This usually is a fairly subtle change in your inner monologue, or perhaps your journal entries or daily emails. However, when the book in question happens to be written in the second person, this mental shift can cause quite a change in the way you think about and perceive your daily life.
Slowly, over the course of a few days, you begin to think about everything you do in a slightly hypothetical sense. You’re not sure if you actually made that turkey sandwich for lunch, or if you put mustard or lettuce on it or not. It’s as if someone posed the possibility to you: “Suppose you were to make yourself a sandwich.”
You recently read Jay McInerny’s 1984 novel Bright Lights, Big City, which just happens to be narrated from the second person point of view. You realize what a unique approach to a work of fiction this is, and are a little amazed that you were able to follow the plot of the book so well. But then you realize, it is precisely because of the writing style that you were pulled into the lives of the characters so quickly and completely. You are one of the characters yourself. How could you possibly put down a book that was written entirely about you? Never mind that you are not recently separated from your young wife or a fact-checker at a prestigious New York publication. And ignore the fact that you may not have developed a problematic cocaine habit or routinely spend your nights romping about Manhattan in an attempt to overcome your recent tribulations through sex and drugs. For all intents and purposes of McInerny’s novel, you most certainly are facing all of these issues. You read the book in just a couple days, in fact, because you were so keen to find out how you ended up living your life. And, though the book slightly disappoints your desire to find closure and discover how your life proceeds in the long run, the ending is still quite unsatisyingly satisfying, if that makes any sense at all.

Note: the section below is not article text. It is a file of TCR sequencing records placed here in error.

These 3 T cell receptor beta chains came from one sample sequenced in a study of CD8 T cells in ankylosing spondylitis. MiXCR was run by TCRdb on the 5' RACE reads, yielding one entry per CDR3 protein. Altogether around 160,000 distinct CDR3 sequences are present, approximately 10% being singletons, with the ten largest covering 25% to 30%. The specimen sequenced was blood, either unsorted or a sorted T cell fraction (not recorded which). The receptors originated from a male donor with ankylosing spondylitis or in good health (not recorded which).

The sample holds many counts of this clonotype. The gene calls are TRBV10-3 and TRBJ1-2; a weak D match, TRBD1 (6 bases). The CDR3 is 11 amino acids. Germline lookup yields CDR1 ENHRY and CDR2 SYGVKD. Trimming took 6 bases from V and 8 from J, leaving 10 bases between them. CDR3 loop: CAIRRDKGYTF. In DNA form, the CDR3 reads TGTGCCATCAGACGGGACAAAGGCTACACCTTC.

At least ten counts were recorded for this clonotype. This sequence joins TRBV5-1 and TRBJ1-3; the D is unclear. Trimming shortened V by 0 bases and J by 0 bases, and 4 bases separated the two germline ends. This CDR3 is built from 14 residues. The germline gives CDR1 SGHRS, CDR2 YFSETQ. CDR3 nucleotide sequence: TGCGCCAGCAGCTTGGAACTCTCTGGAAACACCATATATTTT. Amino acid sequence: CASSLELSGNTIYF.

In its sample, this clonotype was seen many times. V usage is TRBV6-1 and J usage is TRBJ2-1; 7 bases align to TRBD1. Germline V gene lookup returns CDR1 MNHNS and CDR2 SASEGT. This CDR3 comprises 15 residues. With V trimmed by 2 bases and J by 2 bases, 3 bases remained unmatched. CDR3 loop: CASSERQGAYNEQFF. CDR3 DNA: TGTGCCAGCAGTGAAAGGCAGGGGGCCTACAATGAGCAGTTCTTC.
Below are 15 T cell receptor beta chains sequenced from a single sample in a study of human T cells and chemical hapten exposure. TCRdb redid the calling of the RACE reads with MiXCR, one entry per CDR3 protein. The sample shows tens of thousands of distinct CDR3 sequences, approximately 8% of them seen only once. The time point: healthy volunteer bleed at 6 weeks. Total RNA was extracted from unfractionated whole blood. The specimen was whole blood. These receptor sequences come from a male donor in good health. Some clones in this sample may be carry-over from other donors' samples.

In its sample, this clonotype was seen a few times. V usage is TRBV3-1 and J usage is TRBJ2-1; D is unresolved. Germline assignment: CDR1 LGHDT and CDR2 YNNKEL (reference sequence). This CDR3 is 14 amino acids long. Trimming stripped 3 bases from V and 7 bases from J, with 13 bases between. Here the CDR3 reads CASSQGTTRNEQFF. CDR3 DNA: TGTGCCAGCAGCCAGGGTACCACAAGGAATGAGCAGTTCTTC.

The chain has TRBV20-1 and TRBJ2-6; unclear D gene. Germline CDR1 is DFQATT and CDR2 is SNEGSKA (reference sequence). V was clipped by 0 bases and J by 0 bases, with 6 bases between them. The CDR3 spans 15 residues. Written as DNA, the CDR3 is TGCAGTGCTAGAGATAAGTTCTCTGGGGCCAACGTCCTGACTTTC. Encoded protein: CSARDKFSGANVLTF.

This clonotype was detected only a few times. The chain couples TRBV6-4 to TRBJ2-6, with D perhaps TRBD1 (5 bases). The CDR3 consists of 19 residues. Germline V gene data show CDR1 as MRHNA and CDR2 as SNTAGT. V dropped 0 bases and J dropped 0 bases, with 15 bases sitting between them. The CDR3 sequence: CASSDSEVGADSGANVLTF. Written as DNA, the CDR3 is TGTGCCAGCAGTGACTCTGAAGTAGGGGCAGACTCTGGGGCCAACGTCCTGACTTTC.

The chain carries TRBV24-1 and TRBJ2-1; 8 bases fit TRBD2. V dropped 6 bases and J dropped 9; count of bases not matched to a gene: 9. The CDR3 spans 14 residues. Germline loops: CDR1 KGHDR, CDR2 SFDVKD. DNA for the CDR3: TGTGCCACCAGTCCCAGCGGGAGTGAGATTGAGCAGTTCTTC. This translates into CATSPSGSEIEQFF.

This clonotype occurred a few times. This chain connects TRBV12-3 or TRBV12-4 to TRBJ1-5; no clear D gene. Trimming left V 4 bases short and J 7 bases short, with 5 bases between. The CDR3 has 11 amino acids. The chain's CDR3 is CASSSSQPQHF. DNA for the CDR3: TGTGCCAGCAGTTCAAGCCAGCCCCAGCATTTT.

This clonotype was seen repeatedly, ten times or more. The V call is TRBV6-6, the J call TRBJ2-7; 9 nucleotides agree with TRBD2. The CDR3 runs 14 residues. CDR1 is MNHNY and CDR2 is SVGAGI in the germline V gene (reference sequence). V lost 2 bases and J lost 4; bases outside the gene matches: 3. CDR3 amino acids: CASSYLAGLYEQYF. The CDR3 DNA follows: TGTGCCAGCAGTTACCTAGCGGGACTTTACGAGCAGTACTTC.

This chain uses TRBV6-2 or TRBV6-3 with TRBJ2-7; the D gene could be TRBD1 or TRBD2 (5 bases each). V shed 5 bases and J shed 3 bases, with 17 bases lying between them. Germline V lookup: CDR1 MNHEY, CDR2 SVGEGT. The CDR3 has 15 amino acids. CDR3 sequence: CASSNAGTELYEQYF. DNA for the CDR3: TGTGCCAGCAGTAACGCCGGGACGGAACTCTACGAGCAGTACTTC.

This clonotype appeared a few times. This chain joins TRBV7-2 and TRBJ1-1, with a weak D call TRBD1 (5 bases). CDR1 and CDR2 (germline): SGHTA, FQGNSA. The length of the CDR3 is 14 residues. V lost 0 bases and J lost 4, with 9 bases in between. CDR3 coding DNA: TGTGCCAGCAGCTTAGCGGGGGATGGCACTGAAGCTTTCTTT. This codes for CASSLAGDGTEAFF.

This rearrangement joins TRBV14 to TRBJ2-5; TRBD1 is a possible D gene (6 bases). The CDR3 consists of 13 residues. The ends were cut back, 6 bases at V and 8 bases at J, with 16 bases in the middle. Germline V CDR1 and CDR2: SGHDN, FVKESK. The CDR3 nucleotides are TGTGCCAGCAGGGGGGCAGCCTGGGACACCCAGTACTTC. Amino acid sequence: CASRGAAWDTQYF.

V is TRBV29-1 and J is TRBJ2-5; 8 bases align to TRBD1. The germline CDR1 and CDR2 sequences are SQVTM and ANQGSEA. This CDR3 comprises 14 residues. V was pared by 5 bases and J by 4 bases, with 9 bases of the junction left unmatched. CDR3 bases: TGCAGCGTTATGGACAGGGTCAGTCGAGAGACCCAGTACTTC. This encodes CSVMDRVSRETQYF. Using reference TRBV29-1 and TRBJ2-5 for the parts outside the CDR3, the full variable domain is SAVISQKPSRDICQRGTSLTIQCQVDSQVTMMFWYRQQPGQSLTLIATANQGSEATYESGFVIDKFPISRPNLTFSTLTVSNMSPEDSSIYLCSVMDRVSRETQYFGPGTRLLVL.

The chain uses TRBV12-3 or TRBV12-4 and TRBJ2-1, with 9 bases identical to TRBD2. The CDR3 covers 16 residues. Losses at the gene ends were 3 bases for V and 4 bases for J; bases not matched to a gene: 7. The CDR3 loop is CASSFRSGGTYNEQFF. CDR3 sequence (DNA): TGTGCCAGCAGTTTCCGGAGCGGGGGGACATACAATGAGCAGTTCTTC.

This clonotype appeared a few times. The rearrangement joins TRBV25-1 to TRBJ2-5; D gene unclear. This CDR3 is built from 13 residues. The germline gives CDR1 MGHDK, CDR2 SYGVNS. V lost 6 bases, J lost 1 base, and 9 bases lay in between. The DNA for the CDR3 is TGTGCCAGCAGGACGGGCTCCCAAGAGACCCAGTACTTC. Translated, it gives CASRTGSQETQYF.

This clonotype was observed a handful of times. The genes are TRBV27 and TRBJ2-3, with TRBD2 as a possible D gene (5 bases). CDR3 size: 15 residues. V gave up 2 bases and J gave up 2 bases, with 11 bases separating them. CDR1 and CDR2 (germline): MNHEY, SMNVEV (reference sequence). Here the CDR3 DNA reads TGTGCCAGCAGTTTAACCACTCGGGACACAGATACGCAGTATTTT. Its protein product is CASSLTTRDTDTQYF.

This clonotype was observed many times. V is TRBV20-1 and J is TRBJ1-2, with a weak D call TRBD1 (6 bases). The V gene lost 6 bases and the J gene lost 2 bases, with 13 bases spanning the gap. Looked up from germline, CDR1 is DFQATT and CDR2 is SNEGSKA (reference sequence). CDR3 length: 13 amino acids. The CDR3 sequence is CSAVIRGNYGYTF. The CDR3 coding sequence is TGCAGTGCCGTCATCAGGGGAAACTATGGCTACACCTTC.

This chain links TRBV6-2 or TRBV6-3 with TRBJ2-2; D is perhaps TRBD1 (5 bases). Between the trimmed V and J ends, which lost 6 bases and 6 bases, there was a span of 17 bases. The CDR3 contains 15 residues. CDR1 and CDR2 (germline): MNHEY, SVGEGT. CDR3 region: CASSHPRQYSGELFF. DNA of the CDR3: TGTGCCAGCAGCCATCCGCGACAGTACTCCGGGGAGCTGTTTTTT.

You picked up this book from the library because of a Buzzfeed article you came across a couple weeks ago: “65 Books You Need to Read in Your 20s” (No joke, the article is even written just for you). Since you are spending your summer living with your parents, you decided to try to plough your way through as many of the books on your list. Thanks to the recent holiday weekend, you are almost done with your second literary endeavor of the summer, Never Let Me Go, by Kazuo Ishiguro. You are almost finished with that one, as well, and you are fairly certain it will merit another blog post quite soon.